3. Flex Workspace - If you have the space, keep a few workstations open for remote workers. Offer the option to sign up for shifts in the office. Remote team members may want to spend a half or full day in the office to attend meetings in person or connect with coworkers. Genius Tip: Use an online sign up to schedule workspace reservations.
  4. While You Were Out - When you work in the same space you can see who is “in” and who is “out,” but working remotely doesn’t offer this bird’s eye view. Each team member should share with the group his or her schedule for the day and the best way to stay in contact. Remember to turn on your out-of-office automatic reply if you are not available and consider recording a voice message when you are out for longer periods of time, so customers and clients know who to contact in your absence.
  5. Learning Opportunities - Many professional development conferences and events have moved online or offer a virtual option. If you have the budget, give employees the opportunity to choose a conference to attend that will help them grow their skills or inspire their work. Schedule a time and have everyone share their learnings and discuss how it might be applied to help your team.

Stay Connected

  1. Good Times - Plan for a fun virtual event at least once a month. It could be an at-home cocktail hour, group game, book club, coffee time or other ways to enjoy much-needed downtime together. Let each team member be responsible for the monthly event and build this into your budget. Being together and enjoying common experiences will help keep the team close. Plan the event during working hours so people don’t feel obligated to extend their day to attend. Genius Tip: Be sure to use these fun icebreakers to kick off your social event.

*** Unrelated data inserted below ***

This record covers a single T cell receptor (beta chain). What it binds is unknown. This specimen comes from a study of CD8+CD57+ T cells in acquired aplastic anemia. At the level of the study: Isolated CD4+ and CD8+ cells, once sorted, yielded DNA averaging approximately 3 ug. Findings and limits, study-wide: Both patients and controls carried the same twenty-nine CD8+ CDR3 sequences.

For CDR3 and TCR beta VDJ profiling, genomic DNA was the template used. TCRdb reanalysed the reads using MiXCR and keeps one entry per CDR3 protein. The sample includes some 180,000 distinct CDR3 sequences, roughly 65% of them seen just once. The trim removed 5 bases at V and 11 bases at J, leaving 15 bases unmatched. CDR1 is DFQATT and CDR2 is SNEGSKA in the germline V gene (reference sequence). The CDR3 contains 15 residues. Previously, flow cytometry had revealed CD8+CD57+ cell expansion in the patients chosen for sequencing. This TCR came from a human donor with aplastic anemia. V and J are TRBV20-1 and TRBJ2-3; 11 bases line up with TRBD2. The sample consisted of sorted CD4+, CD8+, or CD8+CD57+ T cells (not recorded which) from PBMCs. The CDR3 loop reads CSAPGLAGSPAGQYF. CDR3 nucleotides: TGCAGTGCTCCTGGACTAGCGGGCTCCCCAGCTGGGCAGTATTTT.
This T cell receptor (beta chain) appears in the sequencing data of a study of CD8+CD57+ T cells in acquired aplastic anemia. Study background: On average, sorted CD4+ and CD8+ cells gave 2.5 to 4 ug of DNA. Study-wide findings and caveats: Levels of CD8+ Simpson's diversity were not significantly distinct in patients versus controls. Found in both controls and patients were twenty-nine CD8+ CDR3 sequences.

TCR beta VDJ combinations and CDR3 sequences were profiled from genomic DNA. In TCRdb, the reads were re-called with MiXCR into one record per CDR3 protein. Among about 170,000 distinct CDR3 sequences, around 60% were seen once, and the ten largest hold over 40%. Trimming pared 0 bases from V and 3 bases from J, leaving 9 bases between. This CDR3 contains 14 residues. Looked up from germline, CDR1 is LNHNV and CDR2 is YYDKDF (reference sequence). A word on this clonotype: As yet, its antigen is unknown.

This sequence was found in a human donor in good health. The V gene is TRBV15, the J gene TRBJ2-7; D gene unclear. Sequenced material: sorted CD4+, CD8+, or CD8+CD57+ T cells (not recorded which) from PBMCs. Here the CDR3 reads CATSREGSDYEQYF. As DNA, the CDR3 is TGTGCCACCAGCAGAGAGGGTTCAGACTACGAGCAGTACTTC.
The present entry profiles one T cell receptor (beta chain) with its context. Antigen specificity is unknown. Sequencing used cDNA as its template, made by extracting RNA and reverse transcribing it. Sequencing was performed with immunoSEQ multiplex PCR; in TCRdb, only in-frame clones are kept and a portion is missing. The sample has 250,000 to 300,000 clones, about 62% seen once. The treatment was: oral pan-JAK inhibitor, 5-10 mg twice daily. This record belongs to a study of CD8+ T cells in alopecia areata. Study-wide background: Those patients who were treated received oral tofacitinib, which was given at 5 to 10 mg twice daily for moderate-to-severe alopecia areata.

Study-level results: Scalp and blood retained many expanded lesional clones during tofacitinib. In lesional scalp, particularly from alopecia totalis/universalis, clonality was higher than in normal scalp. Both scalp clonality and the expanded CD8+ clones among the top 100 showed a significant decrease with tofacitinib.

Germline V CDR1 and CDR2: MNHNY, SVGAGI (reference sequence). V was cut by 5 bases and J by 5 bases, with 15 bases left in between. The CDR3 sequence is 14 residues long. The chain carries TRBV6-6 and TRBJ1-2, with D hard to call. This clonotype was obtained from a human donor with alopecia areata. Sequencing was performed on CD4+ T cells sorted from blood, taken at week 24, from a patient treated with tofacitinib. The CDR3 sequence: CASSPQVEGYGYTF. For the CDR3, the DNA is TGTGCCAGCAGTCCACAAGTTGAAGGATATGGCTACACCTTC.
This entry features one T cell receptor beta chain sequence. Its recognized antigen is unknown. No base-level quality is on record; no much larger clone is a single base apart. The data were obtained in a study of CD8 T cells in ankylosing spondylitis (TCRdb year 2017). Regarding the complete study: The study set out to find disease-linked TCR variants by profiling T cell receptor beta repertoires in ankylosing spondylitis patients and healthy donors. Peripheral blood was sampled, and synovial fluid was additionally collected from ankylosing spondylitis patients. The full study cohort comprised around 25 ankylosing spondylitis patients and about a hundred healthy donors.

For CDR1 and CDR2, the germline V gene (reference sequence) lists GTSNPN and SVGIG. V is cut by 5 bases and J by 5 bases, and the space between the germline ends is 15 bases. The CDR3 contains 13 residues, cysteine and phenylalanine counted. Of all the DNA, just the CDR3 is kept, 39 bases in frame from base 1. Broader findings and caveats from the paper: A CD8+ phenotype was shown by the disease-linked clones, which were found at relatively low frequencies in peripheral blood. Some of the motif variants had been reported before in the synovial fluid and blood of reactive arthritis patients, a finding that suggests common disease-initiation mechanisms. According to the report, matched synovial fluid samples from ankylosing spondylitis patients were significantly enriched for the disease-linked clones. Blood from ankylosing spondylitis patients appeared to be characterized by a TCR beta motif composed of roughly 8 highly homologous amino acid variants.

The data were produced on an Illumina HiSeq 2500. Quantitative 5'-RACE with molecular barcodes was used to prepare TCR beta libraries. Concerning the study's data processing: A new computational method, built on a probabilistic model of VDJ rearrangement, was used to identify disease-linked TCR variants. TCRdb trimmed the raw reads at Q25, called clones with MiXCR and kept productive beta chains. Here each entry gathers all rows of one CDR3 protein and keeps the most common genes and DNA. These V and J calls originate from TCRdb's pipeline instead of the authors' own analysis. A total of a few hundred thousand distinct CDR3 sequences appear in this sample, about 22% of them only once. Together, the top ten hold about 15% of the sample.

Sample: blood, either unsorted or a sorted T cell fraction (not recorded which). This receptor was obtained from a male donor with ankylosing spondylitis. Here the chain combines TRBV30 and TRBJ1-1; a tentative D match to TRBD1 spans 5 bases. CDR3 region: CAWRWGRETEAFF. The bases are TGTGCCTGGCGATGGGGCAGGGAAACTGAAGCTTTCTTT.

2. On the Move - Consider planning a monthly conference call that team members can join while taking a walk. Whether it’s near the office or in their neighborhood, meeting on the move can help inspire creativity and new ideas. Make it a competition for some extra fun and see who can walk furthest in an hour.
  3. Volunteer - Giving back provides an opportunity for your team to connect and make a difference in the community. Look for service projects that remote and in-person team members can support, such as collecting food and essential items or making cards for children in hospitals or seniors at an assisted living facility.
  4. One on One - Whether it’s once a month or once a quarter, schedule a regular check-in meeting with each of your in-person and remote team members. Taking time to meet individually gives you a chance to communicate about important projects, check in on goal progress and encourage growth and professional development. Check-ins are also a good opportunity to build accountability and communicate ongoing expectations.

Look Ahead

  1. Get Feedback and Evaluate - Periodically, take a step back to see how your current policies are working for everyone, whether they are in-person or remote or both. Send an anonymous survey asking coworkers to rank the effectiveness of policies and procedures and encourage feedback and suggestions. Your team can be a phenomenal resource in figuring out how to work better!
By using a few or all of these ways to stay connected and accomplish your goals, your team is going to shine!

Contributors: Courtney McLaughlin, Ashley Kaufman